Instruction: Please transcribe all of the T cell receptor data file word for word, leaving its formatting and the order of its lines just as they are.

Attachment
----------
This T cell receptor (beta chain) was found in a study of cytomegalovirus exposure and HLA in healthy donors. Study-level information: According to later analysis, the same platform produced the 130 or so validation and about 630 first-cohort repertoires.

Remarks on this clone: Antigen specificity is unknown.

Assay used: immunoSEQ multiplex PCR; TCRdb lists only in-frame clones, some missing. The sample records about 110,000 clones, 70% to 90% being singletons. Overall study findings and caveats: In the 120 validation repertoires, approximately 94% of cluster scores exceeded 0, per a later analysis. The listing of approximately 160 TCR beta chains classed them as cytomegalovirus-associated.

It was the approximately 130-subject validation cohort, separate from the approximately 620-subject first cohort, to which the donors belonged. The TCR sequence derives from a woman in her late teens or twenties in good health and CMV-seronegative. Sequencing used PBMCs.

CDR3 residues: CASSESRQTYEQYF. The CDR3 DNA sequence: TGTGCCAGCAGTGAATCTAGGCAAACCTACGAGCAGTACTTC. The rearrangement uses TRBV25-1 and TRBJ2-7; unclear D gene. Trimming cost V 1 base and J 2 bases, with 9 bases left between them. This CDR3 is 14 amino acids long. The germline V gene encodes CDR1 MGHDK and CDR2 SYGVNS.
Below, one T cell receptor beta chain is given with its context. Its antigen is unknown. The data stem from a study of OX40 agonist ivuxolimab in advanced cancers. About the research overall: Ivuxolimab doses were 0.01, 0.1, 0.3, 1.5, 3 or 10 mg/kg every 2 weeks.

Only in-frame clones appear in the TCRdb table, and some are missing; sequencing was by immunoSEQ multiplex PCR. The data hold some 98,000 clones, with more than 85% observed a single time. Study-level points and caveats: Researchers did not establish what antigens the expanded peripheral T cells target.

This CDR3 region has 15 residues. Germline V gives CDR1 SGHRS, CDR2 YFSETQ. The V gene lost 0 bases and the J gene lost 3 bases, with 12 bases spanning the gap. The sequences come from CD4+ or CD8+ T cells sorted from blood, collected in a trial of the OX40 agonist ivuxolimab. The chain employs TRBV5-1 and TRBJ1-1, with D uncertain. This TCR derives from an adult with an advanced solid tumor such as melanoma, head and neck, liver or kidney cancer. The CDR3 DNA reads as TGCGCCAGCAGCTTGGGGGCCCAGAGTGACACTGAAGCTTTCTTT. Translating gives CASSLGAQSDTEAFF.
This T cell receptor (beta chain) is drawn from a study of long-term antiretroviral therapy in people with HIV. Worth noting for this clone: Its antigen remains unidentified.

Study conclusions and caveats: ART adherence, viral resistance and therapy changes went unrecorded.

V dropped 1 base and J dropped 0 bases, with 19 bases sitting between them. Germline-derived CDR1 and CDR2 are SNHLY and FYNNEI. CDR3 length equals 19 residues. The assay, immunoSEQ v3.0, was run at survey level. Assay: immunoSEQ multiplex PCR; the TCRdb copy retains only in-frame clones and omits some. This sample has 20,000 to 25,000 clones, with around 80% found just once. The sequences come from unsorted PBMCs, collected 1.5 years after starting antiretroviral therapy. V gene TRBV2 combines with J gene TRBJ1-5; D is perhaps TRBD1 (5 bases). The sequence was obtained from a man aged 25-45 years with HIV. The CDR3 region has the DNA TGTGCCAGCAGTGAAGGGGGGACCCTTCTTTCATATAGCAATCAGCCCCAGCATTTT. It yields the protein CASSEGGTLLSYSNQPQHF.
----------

This T cell receptor (beta chain) was found in a study of cytomegalovirus exposure and HLA in healthy donors. Study-level information: According to later analysis, the same platform produced the 130 or so validation and about 630 first-cohort repertoires.

Remarks on this clone: Antigen specificity is unknown.

Assay used: immunoSEQ multiplex PCR; TCRdb lists only in-frame clones, some missing. The sample records about 110,000 clones, 70% to 90% being singletons. Overall study findings and caveats: In the 120 validation repertoires, approximately 94% of cluster scores exceeded 0, per a later analysis. The listing of approximately 160 TCR beta chains classed them as cytomegalovirus-associated.

It was the approximately 130-subject validation cohort, separate from the approximately 620-subject first cohort, to which the donors belonged. The TCR sequence derives from a woman in her late teens or twenties in good health and CMV-seronegative. Sequencing used PBMCs.

CDR3 residues: CASSESRQTYEQYF. The CDR3 DNA sequence: TGTGCCAGCAGTGAATCTAGGCAAACCTACGAGCAGTACTTC. The rearrangement uses TRBV25-1 and TRBJ2-7; unclear D gene. Trimming cost V 1 base and J 2 bases, with 9 bases left between them. This CDR3 is 14 amino acids long. The germline V gene encodes CDR1 MGHDK and CDR2 SYGVNS.
Below, one T cell receptor beta chain is given with its context. Its antigen is unknown. The data stem from a study of OX40 agonist ivuxolimab in advanced cancers. About the research overall: Ivuxolimab doses were 0.01, 0.1, 0.3, 1.5, 3 or 10 mg/kg every 2 weeks.

Only in-frame clones appear in the TCRdb table, and some are missing; sequencing was by immunoSEQ multiplex PCR. The data hold some 98,000 clones, with more than 85% observed a single time. Study-level points and caveats: Researchers did not establish what antigens the expanded peripheral T cells target.

This CDR3 region has 15 residues. Germline V gives CDR1 SGHRS, CDR2 YFSETQ. The V gene lost 0 bases and the J gene lost 3 bases, with 12 bases spanning the gap. The sequences come from CD4+ or CD8+ T cells sorted from blood, collected in a trial of the OX40 agonist ivuxolimab. The chain employs TRBV5-1 and TRBJ1-1, with D uncertain. This TCR derives from an adult with an advanced solid tumor such as melanoma, head and neck, liver or kidney cancer. The CDR3 DNA reads as TGCGCCAGCAGCTTGGGGGCCCAGAGTGACACTGAAGCTTTCTTT. Translating gives CASSLGAQSDTEAFF.
This T cell receptor (beta chain) is drawn from a study of long-term antiretroviral therapy in people with HIV. Worth noting for this clone: Its antigen remains unidentified.

Study conclusions and caveats: ART adherence, viral resistance and therapy changes went unrecorded.

V dropped 1 base and J dropped 0 bases, with 19 bases sitting between them. Germline-derived CDR1 and CDR2 are SNHLY and FYNNEI. CDR3 length equals 19 residues. The assay, immunoSEQ v3.0, was run at survey level. Assay: immunoSEQ multiplex PCR; the TCRdb copy retains only in-frame clones and omits some. This sample has 20,000 to 25,000 clones, with around 80% found just once. The sequences come from unsorted PBMCs, collected 1.5 years after starting antiretroviral therapy. V gene TRBV2 combines with J gene TRBJ1-5; D is perhaps TRBD1 (5 bases). The sequence was obtained from a man aged 25-45 years with HIV. The CDR3 region has the DNA TGTGCCAGCAGTGAAGGGGGGACCCTTCTTTCATATAGCAATCAGCCCCAGCATTTT. It yields the protein CASSEGGTLLSYSNQPQHF.